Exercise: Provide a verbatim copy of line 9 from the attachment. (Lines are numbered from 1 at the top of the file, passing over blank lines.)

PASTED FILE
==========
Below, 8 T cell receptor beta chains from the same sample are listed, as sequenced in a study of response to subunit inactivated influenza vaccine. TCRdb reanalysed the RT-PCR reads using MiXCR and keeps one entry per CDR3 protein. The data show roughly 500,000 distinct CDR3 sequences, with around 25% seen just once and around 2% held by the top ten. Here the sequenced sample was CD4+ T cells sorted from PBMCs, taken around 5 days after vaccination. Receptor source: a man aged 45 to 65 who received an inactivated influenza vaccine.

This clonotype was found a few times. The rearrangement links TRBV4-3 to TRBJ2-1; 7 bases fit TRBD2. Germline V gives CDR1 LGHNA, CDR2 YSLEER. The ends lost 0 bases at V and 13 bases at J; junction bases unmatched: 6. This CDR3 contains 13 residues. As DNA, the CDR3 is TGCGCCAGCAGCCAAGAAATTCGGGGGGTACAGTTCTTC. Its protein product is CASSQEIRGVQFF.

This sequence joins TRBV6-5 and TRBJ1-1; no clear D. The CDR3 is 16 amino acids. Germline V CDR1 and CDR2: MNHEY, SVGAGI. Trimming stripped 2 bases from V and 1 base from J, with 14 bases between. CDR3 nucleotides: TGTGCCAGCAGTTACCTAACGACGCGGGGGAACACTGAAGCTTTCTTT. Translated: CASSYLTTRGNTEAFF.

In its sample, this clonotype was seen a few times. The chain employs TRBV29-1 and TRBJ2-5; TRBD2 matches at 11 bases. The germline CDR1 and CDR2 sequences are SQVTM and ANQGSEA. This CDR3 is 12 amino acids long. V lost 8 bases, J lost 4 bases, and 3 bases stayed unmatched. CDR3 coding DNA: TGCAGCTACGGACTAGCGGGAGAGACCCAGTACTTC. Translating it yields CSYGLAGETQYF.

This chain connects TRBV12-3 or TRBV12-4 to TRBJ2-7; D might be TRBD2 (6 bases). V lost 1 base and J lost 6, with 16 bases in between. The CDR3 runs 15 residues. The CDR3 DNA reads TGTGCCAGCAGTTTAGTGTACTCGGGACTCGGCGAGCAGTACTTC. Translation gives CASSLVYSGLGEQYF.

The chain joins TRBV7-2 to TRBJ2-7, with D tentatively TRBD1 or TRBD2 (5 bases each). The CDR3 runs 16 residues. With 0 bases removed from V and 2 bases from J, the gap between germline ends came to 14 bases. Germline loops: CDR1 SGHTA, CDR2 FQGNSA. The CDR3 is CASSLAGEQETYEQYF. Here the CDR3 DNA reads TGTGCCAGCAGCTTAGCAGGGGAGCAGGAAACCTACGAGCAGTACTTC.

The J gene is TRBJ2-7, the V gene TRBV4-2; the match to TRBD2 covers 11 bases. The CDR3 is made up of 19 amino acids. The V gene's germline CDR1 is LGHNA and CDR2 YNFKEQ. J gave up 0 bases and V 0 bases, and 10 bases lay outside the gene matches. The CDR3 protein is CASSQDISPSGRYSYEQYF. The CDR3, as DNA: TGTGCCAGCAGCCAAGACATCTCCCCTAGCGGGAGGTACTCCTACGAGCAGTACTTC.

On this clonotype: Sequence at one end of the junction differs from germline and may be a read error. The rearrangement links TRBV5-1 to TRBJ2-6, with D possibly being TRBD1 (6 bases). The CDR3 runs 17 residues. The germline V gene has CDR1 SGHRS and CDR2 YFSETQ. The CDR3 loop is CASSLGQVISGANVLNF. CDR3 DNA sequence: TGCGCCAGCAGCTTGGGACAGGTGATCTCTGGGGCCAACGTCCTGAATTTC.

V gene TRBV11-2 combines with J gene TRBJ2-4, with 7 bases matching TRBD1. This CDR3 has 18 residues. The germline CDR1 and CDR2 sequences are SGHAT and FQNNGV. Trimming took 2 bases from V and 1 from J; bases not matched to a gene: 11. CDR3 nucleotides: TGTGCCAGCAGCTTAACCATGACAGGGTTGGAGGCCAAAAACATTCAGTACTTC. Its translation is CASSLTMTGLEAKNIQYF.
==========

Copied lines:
V gene TRBV11-2 combines with J gene TRBJ2-4, with 7 bases matching TRBD1. This CDR3 has 18 residues. The germline CDR1 and CDR2 sequences are SGHAT and FQNNGV. Trimming took 2 bases from V and 1 from J; bases not matched to a gene: 11. CDR3 nucleotides: TGTGCCAGCAGCTTAACCATGACAGGGTTGGAGGCCAAAAACATTCAGTACTTC. Its translation is CASSLTMTGLEAKNIQYF.